The 1980’s was an era characterized by big hair, The Smurfs, MTV, and the Rubik’s Cube. It was also a time during which a sense of existential doom hung over the planet. During the eighties the world’s two most powerful nations were locked into a Cold War which saw nuclear engagement rhetoric reaching its height. During this decade, the citizenry of the world would legitimately wonder when, not if, a nuclear war were going to happen. This is the world in which a film like Threads came to be born. Threads was a film produced by the BBC in the United Kingdom (directed by Mick Jackson) which imagined, in harrowing detail, what would happen to the residents of Sheffield, England if a full scale nuclear attack were to occur. Compared by many to the American TV movie The Day After, Threads is a more clinical and gut wrenching experience that holds back nothing and has shocked audiences to their core since its debut in 1984.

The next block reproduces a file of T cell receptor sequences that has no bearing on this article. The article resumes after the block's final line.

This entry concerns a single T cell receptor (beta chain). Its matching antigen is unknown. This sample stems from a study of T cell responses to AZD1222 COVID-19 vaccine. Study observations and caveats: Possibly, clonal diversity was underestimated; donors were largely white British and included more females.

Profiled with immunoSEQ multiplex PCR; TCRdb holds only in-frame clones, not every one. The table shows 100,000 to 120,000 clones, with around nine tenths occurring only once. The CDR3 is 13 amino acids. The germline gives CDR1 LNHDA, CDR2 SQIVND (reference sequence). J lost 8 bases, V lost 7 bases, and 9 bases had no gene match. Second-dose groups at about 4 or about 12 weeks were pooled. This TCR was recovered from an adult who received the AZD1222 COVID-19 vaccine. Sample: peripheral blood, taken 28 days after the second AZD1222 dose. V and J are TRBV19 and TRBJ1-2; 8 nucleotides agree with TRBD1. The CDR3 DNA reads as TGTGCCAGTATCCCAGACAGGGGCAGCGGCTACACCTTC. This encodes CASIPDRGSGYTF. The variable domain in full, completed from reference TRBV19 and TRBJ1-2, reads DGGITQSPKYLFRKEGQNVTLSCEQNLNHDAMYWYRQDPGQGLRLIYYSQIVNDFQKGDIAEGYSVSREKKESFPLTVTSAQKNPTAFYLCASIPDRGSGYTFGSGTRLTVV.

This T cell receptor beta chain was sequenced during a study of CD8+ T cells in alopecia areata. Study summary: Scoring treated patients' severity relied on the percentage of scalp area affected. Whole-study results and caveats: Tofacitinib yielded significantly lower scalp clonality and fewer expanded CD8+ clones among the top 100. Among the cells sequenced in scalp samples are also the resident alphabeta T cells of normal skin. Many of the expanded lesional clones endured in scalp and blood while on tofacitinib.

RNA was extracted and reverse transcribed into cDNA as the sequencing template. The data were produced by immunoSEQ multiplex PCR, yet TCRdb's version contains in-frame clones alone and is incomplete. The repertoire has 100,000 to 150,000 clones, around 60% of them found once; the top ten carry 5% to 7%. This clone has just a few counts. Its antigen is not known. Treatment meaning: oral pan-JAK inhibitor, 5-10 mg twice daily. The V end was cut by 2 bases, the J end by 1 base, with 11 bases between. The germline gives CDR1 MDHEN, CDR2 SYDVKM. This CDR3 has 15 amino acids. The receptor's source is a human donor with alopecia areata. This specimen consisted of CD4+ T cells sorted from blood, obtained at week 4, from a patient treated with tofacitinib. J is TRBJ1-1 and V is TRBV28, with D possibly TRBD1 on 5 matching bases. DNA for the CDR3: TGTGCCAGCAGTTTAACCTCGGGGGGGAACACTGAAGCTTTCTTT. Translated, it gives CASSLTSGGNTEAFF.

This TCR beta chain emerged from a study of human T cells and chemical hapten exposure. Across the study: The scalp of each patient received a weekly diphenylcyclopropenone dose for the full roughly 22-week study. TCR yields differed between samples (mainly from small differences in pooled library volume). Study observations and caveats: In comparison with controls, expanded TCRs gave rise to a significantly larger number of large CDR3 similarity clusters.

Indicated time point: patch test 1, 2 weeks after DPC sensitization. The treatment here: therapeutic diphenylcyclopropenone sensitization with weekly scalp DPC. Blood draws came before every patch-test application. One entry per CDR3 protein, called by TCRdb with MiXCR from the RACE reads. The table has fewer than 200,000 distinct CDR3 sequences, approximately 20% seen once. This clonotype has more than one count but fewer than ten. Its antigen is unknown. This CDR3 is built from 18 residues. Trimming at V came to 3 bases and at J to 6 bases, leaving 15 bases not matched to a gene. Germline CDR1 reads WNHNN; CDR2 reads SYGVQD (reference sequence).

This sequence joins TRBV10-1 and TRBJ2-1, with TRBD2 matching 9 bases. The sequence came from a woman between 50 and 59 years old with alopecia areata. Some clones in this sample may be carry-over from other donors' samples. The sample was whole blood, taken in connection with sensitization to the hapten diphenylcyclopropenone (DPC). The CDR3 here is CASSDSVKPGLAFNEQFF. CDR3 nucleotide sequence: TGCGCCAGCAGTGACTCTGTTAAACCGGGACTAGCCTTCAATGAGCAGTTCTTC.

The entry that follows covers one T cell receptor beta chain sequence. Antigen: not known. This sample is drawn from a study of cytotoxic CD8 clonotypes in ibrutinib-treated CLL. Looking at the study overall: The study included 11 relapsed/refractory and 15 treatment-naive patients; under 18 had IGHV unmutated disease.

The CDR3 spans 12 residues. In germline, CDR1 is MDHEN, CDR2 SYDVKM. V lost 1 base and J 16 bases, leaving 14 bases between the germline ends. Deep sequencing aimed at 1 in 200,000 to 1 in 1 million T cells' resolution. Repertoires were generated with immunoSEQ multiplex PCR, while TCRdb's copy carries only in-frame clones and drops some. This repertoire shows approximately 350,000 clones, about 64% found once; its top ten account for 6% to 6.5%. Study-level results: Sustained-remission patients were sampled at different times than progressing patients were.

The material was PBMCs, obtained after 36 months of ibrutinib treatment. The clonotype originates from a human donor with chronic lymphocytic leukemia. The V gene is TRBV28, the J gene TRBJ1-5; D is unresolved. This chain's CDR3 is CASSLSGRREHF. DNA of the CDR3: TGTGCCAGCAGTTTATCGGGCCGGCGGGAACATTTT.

This past weekend Paul, Reyna, and Kristian were able to attend a screening of Threads at the Egyptian Theater in Los Angeles which was hosted by Cinematic Void to celebrate it finally being released by Severin Films on Blu-Ray in the United States. On this episode of Part-Time Fanboy they discuss the visceral impact that Threads had on them and what their reactions were to the film. Threads has been heralded by many as an important film but is it a film that should be a recommended watch? Find out on this episode of Part-Time Fanboy!
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